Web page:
Why Is Lee Hsien Yang’s Passport Held By Another Country?
Lee Hsien Yang recently said that his passport was seized by immigration authorities. He couldn’t show up to give evidence in a disciplinary tribunal for Kwa Kim Li, the lawyer for Lee Kuan Yew. He ended up giving evidence through a video link.
What’s interesting is that Lee Hsien Yang didn’t specify which country was holding on to his passport. According to ICA, Singapore never seized his document. If it wasn’t Singapore, it must be the country that they are residing in. Last year, Lee Hsien Yang and his wife, Lee Suet Fern, left for Europe after refusing to show up for a police interview about lying in court about LKY’s will.
Why is another country holding on to his passport? Lee Hsien Yang declined to share why, but here are a few instances whereby immigration authorities can confiscate one’s documents.
Universally, immigration authorities may seize a foreigner’s passport if he/she is seeking asylum. They will take whatever identification documents are in the person’s possession. The authorities can hold on to them over a period of time without providing a copy of the documents. In some cases, they may not return all documents even after someone is granted asylum.
Does Lee Hsien Yang not have his passport because he’s seeking asylum?
Running Afoul Of The Law
One’s passport will also be seized if he/she has run afoul of the law, be it in the home country or abroad. This applies to people who are suspected and not necessarily convicted of illegal acts. The person may be allowed to remain in the country but this may change based on the charges and possible conviction.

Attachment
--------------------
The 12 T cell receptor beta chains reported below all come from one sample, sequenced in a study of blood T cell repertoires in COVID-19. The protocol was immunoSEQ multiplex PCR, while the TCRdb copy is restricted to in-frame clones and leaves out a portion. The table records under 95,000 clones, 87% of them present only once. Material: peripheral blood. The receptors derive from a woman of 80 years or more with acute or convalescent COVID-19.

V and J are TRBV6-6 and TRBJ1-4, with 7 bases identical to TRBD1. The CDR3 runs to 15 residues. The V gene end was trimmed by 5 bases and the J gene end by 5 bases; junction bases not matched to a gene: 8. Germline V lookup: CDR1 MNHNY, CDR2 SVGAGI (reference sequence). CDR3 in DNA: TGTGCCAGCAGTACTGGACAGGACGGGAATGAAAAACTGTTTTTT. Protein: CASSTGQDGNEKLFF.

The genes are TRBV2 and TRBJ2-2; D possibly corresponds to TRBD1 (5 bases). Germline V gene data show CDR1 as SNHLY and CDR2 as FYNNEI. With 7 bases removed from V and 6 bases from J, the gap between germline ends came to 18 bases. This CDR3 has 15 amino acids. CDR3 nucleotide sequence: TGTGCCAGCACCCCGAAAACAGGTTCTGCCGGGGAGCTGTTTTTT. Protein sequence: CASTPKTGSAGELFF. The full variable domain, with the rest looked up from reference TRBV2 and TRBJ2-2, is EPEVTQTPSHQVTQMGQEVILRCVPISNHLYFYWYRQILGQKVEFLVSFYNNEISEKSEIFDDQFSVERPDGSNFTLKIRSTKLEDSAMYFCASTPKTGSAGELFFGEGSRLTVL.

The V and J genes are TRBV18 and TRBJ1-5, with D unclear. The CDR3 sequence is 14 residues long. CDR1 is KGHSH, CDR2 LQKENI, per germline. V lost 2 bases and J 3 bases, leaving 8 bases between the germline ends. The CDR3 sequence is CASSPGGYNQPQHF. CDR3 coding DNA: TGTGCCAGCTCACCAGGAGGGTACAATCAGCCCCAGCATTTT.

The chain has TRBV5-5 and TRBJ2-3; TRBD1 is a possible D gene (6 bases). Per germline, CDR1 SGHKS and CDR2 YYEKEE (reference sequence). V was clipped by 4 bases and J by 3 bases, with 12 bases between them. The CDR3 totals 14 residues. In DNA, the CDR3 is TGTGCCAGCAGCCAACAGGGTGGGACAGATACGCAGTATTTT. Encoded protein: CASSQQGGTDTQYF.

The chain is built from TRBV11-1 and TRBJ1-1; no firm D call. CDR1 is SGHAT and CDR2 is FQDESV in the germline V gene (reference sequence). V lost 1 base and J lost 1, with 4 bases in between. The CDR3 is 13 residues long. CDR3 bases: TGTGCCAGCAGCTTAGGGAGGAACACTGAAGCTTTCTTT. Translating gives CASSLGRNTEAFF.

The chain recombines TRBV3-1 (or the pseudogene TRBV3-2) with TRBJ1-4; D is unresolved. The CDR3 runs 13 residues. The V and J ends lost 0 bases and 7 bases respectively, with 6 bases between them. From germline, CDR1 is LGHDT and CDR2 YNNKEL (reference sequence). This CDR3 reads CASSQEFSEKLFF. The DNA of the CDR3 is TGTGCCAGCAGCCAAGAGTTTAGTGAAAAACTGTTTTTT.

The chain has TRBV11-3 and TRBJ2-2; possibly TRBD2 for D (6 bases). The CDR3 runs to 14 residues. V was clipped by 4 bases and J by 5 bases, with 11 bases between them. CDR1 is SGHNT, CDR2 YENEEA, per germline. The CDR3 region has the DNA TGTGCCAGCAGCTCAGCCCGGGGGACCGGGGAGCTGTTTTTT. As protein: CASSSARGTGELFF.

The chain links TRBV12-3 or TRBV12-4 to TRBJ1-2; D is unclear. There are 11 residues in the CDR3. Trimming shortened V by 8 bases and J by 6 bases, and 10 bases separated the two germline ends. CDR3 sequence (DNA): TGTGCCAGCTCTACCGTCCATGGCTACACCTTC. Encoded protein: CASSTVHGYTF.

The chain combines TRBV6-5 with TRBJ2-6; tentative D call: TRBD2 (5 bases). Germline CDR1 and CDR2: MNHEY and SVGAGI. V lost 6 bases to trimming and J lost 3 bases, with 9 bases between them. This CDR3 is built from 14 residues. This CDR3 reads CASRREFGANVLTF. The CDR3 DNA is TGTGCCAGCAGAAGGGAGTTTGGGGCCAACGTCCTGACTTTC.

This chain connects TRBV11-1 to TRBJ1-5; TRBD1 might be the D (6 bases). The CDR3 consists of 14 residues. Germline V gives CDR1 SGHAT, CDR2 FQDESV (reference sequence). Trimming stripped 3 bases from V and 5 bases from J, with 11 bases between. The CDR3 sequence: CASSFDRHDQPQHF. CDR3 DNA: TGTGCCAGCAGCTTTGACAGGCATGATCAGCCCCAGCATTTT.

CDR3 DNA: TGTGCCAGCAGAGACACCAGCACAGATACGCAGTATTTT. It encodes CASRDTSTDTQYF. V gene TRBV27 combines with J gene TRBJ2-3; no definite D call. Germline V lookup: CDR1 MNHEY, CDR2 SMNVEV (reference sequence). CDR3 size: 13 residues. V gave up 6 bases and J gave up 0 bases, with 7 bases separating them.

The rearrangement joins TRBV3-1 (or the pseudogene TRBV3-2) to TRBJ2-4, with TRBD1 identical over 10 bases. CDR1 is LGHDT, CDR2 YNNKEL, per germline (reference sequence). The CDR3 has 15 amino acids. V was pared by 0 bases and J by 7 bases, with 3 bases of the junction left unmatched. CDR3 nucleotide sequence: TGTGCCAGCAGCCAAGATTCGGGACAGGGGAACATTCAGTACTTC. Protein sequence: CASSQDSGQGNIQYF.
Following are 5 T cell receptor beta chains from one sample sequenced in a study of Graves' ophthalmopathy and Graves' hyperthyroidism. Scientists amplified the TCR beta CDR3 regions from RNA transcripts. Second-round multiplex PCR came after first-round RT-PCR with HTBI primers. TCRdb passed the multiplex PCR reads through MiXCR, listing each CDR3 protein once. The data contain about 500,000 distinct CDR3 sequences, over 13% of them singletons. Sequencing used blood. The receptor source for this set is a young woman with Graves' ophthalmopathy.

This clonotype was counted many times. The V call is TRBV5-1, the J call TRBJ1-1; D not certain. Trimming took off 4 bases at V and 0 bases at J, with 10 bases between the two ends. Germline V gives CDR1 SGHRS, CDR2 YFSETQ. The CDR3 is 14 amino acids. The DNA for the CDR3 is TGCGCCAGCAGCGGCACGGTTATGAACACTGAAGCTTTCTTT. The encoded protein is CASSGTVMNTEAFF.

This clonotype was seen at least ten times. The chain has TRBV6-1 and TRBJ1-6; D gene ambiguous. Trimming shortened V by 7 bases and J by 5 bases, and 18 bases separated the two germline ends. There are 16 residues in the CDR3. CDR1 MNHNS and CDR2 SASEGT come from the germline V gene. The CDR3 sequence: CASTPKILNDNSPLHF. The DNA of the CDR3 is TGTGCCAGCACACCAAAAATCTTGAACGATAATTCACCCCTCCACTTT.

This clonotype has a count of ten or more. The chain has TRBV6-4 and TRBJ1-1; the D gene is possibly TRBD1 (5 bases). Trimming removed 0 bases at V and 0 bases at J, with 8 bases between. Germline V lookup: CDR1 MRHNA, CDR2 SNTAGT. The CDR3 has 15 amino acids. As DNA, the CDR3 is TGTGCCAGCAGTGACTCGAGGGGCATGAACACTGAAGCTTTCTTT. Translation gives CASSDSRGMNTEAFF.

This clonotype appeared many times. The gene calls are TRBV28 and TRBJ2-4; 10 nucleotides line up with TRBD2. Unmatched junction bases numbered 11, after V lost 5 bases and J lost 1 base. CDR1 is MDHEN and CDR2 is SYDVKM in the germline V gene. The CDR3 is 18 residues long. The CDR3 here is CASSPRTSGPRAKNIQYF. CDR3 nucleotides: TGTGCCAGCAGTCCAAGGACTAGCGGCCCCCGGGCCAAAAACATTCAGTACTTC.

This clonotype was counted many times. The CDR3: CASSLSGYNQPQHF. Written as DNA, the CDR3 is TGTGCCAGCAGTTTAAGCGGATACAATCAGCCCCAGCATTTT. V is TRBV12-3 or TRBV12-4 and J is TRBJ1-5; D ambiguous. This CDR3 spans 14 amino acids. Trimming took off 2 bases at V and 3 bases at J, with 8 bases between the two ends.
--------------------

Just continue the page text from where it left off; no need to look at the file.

Another reason why immigration authorities will hold on to one’s passport is when he/she is migrating or renouncing his/her citizenship, but from what ICA said, Lee Hsien Yang’s passport remains valid to date.
These are a few reasons why someone will have his/her passport seized but it also depends on the specific country and the individual case. Whatever the reason, it is strange that Lee Hsien Yang refused to explain to the tribunal why his passport was surrendered. Is it because he’s seeking asylum? Is he afraid of letting people know?
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“[It] made me realise that I have lived in a cocoon. I belonged to the ‘family’ but had not been involved in any way in politics. I lived in a sheltered ignorance of the real Singapore, the lives and struggles of the man in the street or in that one room HDB rental flat…
Perhaps the silver lining is that today I am a different man. Older, wiser, stronger, and also much more aware of the lives and challenges of my fellow Singaporeans.”
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